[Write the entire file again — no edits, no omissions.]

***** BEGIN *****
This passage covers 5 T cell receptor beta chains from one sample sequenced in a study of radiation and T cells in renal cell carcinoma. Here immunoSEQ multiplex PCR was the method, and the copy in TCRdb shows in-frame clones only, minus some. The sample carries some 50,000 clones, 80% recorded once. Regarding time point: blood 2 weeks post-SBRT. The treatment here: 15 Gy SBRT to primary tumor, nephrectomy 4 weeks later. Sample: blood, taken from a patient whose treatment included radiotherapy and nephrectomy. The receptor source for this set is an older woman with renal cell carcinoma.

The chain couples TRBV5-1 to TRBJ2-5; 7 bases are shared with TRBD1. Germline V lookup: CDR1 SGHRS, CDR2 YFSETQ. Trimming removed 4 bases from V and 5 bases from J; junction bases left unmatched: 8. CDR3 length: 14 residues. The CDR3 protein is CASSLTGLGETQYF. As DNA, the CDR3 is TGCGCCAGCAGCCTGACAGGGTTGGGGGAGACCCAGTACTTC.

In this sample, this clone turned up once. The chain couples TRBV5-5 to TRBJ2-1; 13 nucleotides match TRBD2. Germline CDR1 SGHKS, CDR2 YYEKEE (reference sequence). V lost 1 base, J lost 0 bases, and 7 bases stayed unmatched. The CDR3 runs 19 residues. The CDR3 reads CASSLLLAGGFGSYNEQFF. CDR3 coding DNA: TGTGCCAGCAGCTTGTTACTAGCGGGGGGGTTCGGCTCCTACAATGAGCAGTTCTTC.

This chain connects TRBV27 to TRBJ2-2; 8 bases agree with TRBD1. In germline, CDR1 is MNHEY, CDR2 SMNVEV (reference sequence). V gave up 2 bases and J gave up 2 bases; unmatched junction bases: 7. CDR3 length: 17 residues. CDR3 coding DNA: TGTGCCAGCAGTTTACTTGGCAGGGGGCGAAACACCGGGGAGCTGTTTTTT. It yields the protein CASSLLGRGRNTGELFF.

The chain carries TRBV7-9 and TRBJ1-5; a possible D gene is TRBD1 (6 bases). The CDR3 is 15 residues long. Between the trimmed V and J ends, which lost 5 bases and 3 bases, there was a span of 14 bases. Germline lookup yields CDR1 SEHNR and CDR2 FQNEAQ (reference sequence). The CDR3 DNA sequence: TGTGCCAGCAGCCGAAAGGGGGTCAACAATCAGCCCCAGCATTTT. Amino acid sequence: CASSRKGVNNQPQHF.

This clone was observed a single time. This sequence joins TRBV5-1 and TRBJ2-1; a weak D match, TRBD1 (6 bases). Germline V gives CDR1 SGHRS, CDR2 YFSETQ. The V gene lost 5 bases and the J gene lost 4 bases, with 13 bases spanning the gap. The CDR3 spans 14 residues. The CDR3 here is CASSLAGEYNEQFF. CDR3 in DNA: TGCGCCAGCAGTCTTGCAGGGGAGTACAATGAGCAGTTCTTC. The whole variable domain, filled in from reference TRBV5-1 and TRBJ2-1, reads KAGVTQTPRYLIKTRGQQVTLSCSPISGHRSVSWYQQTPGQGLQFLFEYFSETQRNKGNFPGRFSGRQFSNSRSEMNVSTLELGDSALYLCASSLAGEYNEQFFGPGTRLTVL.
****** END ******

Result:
This passage covers 5 T cell receptor beta chains from one sample sequenced in a study of radiation and T cells in renal cell carcinoma. Here immunoSEQ multiplex PCR was the method, and the copy in TCRdb shows in-frame clones only, minus some. The sample carries some 50,000 clones, 80% recorded once. Regarding time point: blood 2 weeks post-SBRT. The treatment here: 15 Gy SBRT to primary tumor, nephrectomy 4 weeks later. Sample: blood, taken from a patient whose treatment included radiotherapy and nephrectomy. The receptor source for this set is an older woman with renal cell carcinoma.

The chain couples TRBV5-1 to TRBJ2-5; 7 bases are shared with TRBD1. Germline V lookup: CDR1 SGHRS, CDR2 YFSETQ. Trimming removed 4 bases from V and 5 bases from J; junction bases left unmatched: 8. CDR3 length: 14 residues. The CDR3 protein is CASSLTGLGETQYF. As DNA, the CDR3 is TGCGCCAGCAGCCTGACAGGGTTGGGGGAGACCCAGTACTTC.

In this sample, this clone turned up once. The chain couples TRBV5-5 to TRBJ2-1; 13 nucleotides match TRBD2. Germline CDR1 SGHKS, CDR2 YYEKEE (reference sequence). V lost 1 base, J lost 0 bases, and 7 bases stayed unmatched. The CDR3 runs 19 residues. The CDR3 reads CASSLLLAGGFGSYNEQFF. CDR3 coding DNA: TGTGCCAGCAGCTTGTTACTAGCGGGGGGGTTCGGCTCCTACAATGAGCAGTTCTTC.

This chain connects TRBV27 to TRBJ2-2; 8 bases agree with TRBD1. In germline, CDR1 is MNHEY, CDR2 SMNVEV (reference sequence). V gave up 2 bases and J gave up 2 bases; unmatched junction bases: 7. CDR3 length: 17 residues. CDR3 coding DNA: TGTGCCAGCAGTTTACTTGGCAGGGGGCGAAACACCGGGGAGCTGTTTTTT. It yields the protein CASSLLGRGRNTGELFF.

The chain carries TRBV7-9 and TRBJ1-5; a possible D gene is TRBD1 (6 bases). The CDR3 is 15 residues long. Between the trimmed V and J ends, which lost 5 bases and 3 bases, there was a span of 14 bases. Germline lookup yields CDR1 SEHNR and CDR2 FQNEAQ (reference sequence). The CDR3 DNA sequence: TGTGCCAGCAGCCGAAAGGGGGTCAACAATCAGCCCCAGCATTTT. Amino acid sequence: CASSRKGVNNQPQHF.

This clone was observed a single time. This sequence joins TRBV5-1 and TRBJ2-1; a weak D match, TRBD1 (6 bases). Germline V gives CDR1 SGHRS, CDR2 YFSETQ. The V gene lost 5 bases and the J gene lost 4 bases, with 13 bases spanning the gap. The CDR3 spans 14 residues. The CDR3 here is CASSLAGEYNEQFF. CDR3 in DNA: TGCGCCAGCAGTCTTGCAGGGGAGTACAATGAGCAGTTCTTC. The whole variable domain, filled in from reference TRBV5-1 and TRBJ2-1, reads KAGVTQTPRYLIKTRGQQVTLSCSPISGHRSVSWYQQTPGQGLQFLFEYFSETQRNKGNFPGRFSGRQFSNSRSEMNVSTLELGDSALYLCASSLAGEYNEQFFGPGTRLTVL.